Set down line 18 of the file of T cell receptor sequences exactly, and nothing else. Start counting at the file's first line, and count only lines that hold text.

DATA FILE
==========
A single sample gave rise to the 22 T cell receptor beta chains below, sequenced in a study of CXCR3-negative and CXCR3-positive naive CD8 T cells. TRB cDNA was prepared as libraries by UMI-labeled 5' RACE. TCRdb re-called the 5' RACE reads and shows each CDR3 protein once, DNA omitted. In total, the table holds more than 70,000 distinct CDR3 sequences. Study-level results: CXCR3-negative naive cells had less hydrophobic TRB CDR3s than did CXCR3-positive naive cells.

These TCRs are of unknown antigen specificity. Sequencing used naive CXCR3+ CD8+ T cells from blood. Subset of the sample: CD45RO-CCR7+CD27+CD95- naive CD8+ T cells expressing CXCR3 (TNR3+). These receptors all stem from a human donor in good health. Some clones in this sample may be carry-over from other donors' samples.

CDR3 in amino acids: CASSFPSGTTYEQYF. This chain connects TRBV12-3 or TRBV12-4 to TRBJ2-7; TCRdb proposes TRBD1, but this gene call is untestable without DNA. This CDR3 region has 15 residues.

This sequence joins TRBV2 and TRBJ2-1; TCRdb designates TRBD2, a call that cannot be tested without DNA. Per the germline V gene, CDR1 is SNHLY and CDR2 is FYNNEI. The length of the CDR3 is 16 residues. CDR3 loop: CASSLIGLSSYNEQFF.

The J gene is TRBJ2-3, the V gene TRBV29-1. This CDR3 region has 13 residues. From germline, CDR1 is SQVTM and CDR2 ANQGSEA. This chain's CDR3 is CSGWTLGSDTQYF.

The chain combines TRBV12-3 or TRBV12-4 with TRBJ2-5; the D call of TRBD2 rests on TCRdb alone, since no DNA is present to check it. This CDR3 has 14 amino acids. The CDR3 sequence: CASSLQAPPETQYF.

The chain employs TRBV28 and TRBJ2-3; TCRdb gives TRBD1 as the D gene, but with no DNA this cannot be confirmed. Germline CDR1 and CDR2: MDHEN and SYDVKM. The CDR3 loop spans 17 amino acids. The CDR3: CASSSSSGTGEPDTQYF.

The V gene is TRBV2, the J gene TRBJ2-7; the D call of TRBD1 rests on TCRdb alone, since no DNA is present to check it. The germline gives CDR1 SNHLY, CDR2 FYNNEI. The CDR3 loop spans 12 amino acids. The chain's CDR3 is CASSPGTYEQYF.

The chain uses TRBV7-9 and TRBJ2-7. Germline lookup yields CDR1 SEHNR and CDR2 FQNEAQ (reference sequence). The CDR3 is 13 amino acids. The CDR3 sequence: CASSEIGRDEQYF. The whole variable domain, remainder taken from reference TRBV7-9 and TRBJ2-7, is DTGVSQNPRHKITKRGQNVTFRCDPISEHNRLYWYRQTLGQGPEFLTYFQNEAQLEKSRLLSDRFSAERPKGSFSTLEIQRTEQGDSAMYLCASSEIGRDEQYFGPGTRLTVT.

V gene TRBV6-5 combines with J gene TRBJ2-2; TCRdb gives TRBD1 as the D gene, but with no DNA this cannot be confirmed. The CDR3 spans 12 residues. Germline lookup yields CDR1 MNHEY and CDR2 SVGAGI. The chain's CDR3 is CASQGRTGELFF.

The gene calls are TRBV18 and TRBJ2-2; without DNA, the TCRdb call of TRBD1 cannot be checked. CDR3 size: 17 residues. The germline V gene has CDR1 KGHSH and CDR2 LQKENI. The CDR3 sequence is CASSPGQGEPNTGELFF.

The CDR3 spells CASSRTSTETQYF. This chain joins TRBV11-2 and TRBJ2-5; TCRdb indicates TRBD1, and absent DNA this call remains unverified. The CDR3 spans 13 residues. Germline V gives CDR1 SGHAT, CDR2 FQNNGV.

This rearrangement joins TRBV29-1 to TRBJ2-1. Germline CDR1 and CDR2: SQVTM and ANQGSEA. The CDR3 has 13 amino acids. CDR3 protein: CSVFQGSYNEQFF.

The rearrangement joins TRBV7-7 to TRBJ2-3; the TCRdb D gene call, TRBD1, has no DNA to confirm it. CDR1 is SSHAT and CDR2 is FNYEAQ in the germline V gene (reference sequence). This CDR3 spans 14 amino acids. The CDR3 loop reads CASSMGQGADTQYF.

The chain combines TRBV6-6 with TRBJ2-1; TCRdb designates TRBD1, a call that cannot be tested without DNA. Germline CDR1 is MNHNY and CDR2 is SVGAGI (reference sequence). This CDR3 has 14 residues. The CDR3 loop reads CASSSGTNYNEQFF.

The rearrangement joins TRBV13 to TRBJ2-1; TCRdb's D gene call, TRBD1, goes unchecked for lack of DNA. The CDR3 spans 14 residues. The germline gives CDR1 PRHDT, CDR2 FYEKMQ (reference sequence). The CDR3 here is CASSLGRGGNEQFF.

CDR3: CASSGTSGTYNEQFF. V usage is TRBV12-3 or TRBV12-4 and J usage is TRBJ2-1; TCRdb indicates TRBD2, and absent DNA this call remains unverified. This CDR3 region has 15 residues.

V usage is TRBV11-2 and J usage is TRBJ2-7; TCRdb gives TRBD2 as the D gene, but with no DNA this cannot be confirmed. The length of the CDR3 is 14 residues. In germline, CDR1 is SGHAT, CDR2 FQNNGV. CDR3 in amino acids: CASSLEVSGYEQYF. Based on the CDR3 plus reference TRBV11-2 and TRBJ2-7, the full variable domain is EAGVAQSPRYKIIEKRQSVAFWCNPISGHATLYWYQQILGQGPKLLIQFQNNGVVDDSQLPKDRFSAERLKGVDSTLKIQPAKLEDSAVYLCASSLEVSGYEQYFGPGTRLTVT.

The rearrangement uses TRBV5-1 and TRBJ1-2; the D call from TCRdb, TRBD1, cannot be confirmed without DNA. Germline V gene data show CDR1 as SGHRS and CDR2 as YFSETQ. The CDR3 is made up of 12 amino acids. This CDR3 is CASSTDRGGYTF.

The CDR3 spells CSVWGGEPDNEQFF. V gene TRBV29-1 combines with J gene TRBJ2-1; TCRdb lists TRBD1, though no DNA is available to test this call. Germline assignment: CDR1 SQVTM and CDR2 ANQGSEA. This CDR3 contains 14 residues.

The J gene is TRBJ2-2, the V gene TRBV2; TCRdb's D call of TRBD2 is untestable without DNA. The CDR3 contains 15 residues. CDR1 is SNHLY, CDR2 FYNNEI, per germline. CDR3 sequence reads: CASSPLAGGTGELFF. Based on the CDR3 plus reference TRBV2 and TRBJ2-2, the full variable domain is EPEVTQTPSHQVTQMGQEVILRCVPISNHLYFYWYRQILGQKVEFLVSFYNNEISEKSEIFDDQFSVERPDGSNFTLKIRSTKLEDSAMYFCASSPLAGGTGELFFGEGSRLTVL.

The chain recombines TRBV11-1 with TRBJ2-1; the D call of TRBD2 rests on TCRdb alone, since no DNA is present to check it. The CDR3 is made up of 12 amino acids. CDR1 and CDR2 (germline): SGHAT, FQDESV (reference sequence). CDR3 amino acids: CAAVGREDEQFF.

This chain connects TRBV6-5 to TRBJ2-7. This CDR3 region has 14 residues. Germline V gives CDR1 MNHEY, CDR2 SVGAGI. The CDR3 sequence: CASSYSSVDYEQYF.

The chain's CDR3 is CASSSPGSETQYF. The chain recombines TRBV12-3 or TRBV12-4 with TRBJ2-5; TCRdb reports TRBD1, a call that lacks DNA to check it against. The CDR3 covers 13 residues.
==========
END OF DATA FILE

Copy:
V usage is TRBV11-2 and J usage is TRBJ2-7; TCRdb gives TRBD2 as the D gene, but with no DNA this cannot be confirmed. The length of the CDR3 is 14 residues. In germline, CDR1 is SGHAT, CDR2 FQNNGV. CDR3 in amino acids: CASSLEVSGYEQYF. Based on the CDR3 plus reference TRBV11-2 and TRBJ2-7, the full variable domain is EAGVAQSPRYKIIEKRQSVAFWCNPISGHATLYWYQQILGQGPKLLIQFQNNGVVDDSQLPKDRFSAERLKGVDSTLKIQPAKLEDSAVYLCASSLEVSGYEQYFGPGTRLTVT.